The Boundaries of Religious Freedom

So, when the GOP and the Catholic bishops started screaming that Obama had “declared war on religion,” he announced that if employers had religious objections to birth control, insurance companies would pay for it directly instead. Sounds good to me. And yet, for many, that still wasn’t good enough. “What about the insurance company’s freedom of religion?” I’m sorry, if paying for health care is against your religion, methinks you should not be in the insurance business. (Plus, pretty much every health insurance company out there has finally figured out that BC is cheaper than abortions or pregnancy and would much rather insure a woman who has access to contraception than one who doesn’t.)

I’m a really strong supporter of religious freedom, but I don’t think it means the freedom to force your beliefs on other people, or the freedom to not do your job and continue to be paid. I mean, I have every right to convert to Quakerism tomorrow and decide I don’t want to support the military anymore, but I don’t have a right to expect a defense contracting company to keep paying me while I sit around playing Solitaire or rearrange my job so I don’t have to participate in the company’s main business.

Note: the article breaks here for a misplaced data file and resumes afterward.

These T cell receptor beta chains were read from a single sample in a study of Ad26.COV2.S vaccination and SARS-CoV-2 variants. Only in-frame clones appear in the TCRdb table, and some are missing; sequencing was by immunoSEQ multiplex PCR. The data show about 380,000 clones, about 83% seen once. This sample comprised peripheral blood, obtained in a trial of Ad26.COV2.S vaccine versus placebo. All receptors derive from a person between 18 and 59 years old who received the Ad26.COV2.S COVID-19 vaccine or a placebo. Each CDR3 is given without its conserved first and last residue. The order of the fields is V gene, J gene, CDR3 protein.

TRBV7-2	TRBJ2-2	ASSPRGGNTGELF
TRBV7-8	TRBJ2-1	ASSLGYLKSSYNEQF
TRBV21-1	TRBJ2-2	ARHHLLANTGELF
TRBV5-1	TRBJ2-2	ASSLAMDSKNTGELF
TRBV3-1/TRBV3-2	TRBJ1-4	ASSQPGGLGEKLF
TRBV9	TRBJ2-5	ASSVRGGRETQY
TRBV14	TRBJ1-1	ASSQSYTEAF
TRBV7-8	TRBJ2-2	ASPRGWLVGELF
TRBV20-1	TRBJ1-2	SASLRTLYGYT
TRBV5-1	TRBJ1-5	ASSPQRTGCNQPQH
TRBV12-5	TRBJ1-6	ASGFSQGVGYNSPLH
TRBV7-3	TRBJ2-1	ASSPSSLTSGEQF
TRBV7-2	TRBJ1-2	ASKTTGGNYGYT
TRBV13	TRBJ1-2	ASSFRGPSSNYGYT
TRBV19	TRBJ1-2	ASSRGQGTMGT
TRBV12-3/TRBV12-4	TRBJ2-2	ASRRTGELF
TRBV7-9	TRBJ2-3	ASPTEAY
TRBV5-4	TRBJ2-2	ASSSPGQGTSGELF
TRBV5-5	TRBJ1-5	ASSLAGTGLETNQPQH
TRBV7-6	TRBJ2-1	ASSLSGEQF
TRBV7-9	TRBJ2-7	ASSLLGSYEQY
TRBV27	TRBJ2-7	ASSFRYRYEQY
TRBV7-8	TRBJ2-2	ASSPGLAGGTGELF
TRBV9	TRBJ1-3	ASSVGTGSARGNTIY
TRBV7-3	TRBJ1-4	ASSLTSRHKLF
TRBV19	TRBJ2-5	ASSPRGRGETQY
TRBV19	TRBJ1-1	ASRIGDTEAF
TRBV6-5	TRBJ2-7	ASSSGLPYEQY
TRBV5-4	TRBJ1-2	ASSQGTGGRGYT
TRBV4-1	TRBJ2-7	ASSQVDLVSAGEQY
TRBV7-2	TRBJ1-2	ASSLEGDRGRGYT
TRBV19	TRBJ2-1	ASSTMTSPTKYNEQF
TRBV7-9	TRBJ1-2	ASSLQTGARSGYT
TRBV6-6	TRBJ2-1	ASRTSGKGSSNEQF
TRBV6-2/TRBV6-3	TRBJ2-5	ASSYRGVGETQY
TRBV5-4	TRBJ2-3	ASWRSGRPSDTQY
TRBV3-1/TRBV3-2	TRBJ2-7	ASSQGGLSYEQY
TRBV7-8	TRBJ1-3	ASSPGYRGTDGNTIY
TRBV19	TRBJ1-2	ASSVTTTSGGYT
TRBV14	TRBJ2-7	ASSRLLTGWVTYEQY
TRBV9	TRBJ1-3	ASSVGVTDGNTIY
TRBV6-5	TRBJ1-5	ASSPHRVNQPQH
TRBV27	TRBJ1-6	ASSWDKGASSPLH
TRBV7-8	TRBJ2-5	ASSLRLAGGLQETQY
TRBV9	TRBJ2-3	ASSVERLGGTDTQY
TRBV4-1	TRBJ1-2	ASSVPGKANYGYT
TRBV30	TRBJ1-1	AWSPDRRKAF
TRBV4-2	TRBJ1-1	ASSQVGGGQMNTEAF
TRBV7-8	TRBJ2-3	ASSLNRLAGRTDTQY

My big argument with the outrage about requiring Catholic schools and hospitals to cover contraception is that if a religious organization wants to be an employer, they should be held to similar standards as secular employers. There are already *lots* of concessions to religious freedom for religious employers. Like the church school that got to ignore the ADA and fire a teacher for having a medical condition. Because it was a religious position, they don’t even have to pretend with a straight face that they had religious reasons for firing her.

But secular employees should be treated like…secular employees. If the church doesn’t require someone to be of the same faith to serve in a particular role, that role should be subject to all the rules of employment law.

Let’s not even get into the fact that what the President mandated has already been required by the EEOC for any employer that offers prescription coverage, on the basis of equal treatment of the sexes. Lots of Catholic schools and hospitals already comply with this rule, but it’s convenient to ignore that for political purposes.